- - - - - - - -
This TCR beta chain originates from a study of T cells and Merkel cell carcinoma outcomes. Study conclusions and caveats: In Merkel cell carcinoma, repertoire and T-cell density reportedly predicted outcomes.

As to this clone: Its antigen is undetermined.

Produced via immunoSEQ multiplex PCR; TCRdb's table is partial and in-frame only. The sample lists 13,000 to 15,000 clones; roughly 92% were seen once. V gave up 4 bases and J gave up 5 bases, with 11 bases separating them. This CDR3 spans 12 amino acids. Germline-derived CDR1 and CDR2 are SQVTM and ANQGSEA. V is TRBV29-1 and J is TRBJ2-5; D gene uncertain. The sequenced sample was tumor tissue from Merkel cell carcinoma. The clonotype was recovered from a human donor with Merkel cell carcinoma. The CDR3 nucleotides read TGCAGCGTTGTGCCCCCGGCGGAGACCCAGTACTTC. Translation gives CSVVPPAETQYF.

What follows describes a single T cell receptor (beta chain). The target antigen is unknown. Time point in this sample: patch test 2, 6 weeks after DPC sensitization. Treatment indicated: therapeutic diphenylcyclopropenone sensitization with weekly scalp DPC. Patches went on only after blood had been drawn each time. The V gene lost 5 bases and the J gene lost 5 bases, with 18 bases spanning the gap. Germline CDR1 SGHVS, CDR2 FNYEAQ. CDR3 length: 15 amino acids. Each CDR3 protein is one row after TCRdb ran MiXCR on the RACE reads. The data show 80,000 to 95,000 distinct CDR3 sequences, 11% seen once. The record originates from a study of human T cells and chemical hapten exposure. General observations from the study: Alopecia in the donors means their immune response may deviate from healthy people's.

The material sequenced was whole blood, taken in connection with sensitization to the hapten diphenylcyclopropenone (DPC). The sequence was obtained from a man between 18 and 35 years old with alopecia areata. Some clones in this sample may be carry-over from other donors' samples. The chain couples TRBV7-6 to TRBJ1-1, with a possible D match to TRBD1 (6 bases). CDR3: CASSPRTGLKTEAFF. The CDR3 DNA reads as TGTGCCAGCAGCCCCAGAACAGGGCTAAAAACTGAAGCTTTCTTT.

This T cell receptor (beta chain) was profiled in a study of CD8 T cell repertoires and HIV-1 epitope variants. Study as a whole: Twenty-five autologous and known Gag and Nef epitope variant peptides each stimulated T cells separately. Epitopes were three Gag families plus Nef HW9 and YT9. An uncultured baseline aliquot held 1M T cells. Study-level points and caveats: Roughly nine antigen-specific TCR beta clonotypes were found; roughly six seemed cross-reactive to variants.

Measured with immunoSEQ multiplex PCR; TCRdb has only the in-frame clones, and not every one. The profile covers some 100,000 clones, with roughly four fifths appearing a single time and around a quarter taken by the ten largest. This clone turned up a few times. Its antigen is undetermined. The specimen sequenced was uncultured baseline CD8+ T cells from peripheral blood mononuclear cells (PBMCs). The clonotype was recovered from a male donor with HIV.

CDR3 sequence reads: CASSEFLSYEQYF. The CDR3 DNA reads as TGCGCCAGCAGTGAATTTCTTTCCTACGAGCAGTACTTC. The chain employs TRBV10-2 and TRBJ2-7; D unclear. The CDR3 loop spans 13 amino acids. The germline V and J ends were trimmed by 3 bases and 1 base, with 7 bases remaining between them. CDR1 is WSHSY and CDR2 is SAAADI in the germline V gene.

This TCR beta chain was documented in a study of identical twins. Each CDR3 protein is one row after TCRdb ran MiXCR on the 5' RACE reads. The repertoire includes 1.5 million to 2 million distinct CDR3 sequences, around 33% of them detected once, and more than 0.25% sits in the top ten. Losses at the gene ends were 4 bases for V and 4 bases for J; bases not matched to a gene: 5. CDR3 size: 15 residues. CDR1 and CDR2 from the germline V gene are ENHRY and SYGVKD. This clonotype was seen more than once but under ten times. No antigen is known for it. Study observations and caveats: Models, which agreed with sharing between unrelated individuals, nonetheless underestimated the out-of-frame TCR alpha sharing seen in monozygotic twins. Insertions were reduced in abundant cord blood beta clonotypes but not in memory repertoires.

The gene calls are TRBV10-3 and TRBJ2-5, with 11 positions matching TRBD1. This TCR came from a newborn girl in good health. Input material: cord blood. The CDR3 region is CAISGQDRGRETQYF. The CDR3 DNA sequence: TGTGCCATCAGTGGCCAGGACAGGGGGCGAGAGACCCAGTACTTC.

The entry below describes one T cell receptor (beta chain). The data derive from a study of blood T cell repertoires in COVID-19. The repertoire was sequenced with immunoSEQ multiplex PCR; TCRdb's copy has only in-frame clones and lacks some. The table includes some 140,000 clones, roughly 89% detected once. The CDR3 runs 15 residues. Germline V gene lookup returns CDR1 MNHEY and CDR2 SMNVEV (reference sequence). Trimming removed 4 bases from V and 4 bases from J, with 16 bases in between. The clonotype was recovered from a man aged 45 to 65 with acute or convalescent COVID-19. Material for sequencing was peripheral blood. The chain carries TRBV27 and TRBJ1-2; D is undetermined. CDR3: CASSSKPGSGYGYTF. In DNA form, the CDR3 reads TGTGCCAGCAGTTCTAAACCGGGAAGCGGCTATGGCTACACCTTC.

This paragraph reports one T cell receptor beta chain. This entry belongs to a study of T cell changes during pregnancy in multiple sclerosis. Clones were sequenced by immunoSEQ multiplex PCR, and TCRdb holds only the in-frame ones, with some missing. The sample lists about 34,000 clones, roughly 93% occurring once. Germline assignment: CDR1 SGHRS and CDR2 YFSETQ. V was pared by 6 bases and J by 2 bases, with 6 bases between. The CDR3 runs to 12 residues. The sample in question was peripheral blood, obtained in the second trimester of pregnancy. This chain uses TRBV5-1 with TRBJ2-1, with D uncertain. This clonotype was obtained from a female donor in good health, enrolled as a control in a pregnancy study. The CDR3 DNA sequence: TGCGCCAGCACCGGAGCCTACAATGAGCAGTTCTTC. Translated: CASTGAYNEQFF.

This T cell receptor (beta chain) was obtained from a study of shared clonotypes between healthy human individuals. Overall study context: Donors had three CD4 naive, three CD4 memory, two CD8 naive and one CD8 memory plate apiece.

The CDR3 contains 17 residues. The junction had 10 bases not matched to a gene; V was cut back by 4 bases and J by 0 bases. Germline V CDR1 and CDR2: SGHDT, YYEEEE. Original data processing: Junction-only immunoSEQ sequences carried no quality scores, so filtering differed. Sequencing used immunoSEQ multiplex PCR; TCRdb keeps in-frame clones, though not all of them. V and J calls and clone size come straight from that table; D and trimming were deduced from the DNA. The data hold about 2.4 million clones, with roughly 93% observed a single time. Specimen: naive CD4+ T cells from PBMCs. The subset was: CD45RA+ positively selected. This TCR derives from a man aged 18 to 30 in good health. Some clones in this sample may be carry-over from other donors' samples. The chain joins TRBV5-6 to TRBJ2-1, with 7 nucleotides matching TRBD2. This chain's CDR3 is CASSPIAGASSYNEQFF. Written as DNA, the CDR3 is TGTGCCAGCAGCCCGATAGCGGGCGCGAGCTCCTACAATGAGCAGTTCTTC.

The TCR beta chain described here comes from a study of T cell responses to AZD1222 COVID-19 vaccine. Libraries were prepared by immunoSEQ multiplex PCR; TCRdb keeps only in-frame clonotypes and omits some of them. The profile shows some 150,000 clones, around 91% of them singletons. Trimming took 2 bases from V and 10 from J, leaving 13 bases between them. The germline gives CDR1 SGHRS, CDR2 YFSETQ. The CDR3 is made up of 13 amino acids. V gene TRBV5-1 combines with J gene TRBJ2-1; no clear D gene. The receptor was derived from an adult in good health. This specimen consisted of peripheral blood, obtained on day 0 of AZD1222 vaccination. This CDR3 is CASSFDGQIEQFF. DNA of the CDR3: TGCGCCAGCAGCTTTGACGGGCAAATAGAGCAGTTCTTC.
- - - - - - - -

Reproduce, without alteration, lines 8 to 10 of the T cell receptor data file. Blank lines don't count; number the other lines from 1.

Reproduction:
CDR3 sequence reads: CASSEFLSYEQYF. The CDR3 DNA reads as TGCGCCAGCAGTGAATTTCTTTCCTACGAGCAGTACTTC. The chain employs TRBV10-2 and TRBJ2-7; D unclear. The CDR3 loop spans 13 amino acids. The germline V and J ends were trimmed by 3 bases and 1 base, with 7 bases remaining between them. CDR1 is WSHSY and CDR2 is SAAADI in the germline V gene.

This TCR beta chain was documented in a study of identical twins. Each CDR3 protein is one row after TCRdb ran MiXCR on the 5' RACE reads. The repertoire includes 1.5 million to 2 million distinct CDR3 sequences, around 33% of them detected once, and more than 0.25% sits in the top ten. Losses at the gene ends were 4 bases for V and 4 bases for J; bases not matched to a gene: 5. CDR3 size: 15 residues. CDR1 and CDR2 from the germline V gene are ENHRY and SYGVKD. This clonotype was seen more than once but under ten times. No antigen is known for it. Study observations and caveats: Models, which agreed with sharing between unrelated individuals, nonetheless underestimated the out-of-frame TCR alpha sharing seen in monozygotic twins. Insertions were reduced in abundant cord blood beta clonotypes but not in memory repertoires.

The gene calls are TRBV10-3 and TRBJ2-5, with 11 positions matching TRBD1. This TCR came from a newborn girl in good health. Input material: cord blood. The CDR3 region is CAISGQDRGRETQYF. The CDR3 DNA sequence: TGTGCCATCAGTGGCCAGGACAGGGGGCGAGAGACCCAGTACTTC.